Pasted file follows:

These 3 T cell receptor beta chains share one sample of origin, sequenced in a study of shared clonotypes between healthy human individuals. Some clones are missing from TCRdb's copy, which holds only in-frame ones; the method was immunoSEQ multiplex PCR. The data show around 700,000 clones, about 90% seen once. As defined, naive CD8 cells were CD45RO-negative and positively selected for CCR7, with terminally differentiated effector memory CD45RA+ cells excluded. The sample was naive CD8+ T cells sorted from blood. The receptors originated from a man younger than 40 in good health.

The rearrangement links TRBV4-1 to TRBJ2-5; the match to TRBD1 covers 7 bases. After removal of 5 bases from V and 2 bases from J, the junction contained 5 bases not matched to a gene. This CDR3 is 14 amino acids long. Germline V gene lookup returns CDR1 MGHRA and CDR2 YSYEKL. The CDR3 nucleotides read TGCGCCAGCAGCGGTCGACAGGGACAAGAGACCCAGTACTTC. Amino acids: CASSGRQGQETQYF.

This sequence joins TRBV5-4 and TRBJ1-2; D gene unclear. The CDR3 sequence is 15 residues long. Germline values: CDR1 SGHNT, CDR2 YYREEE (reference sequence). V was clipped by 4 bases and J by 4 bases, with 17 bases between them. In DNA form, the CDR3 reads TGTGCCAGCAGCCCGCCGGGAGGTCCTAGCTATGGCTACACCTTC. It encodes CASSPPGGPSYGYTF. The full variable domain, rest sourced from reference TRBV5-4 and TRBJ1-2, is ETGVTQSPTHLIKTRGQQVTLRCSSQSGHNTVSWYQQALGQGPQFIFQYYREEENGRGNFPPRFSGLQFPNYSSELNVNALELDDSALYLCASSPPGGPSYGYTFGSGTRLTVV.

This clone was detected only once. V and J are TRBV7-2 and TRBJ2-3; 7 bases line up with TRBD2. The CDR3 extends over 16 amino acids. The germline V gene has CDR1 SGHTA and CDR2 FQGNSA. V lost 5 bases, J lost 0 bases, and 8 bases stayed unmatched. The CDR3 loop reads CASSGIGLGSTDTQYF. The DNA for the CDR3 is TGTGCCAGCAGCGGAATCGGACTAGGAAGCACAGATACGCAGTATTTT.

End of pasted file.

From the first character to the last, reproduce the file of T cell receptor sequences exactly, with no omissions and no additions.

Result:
These 3 T cell receptor beta chains share one sample of origin, sequenced in a study of shared clonotypes between healthy human individuals. Some clones are missing from TCRdb's copy, which holds only in-frame ones; the method was immunoSEQ multiplex PCR. The data show around 700,000 clones, about 90% seen once. As defined, naive CD8 cells were CD45RO-negative and positively selected for CCR7, with terminally differentiated effector memory CD45RA+ cells excluded. The sample was naive CD8+ T cells sorted from blood. The receptors originated from a man younger than 40 in good health.

The rearrangement links TRBV4-1 to TRBJ2-5; the match to TRBD1 covers 7 bases. After removal of 5 bases from V and 2 bases from J, the junction contained 5 bases not matched to a gene. This CDR3 is 14 amino acids long. Germline V gene lookup returns CDR1 MGHRA and CDR2 YSYEKL. The CDR3 nucleotides read TGCGCCAGCAGCGGTCGACAGGGACAAGAGACCCAGTACTTC. Amino acids: CASSGRQGQETQYF.

This sequence joins TRBV5-4 and TRBJ1-2; D gene unclear. The CDR3 sequence is 15 residues long. Germline values: CDR1 SGHNT, CDR2 YYREEE (reference sequence). V was clipped by 4 bases and J by 4 bases, with 17 bases between them. In DNA form, the CDR3 reads TGTGCCAGCAGCCCGCCGGGAGGTCCTAGCTATGGCTACACCTTC. It encodes CASSPPGGPSYGYTF. The full variable domain, rest sourced from reference TRBV5-4 and TRBJ1-2, is ETGVTQSPTHLIKTRGQQVTLRCSSQSGHNTVSWYQQALGQGPQFIFQYYREEENGRGNFPPRFSGLQFPNYSSELNVNALELDDSALYLCASSPPGGPSYGYTFGSGTRLTVV.

This clone was detected only once. V and J are TRBV7-2 and TRBJ2-3; 7 bases line up with TRBD2. The CDR3 extends over 16 amino acids. The germline V gene has CDR1 SGHTA and CDR2 FQGNSA. V lost 5 bases, J lost 0 bases, and 8 bases stayed unmatched. The CDR3 loop reads CASSGIGLGSTDTQYF. The DNA for the CDR3 is TGTGCCAGCAGCGGAATCGGACTAGGAAGCACAGATACGCAGTATTTT.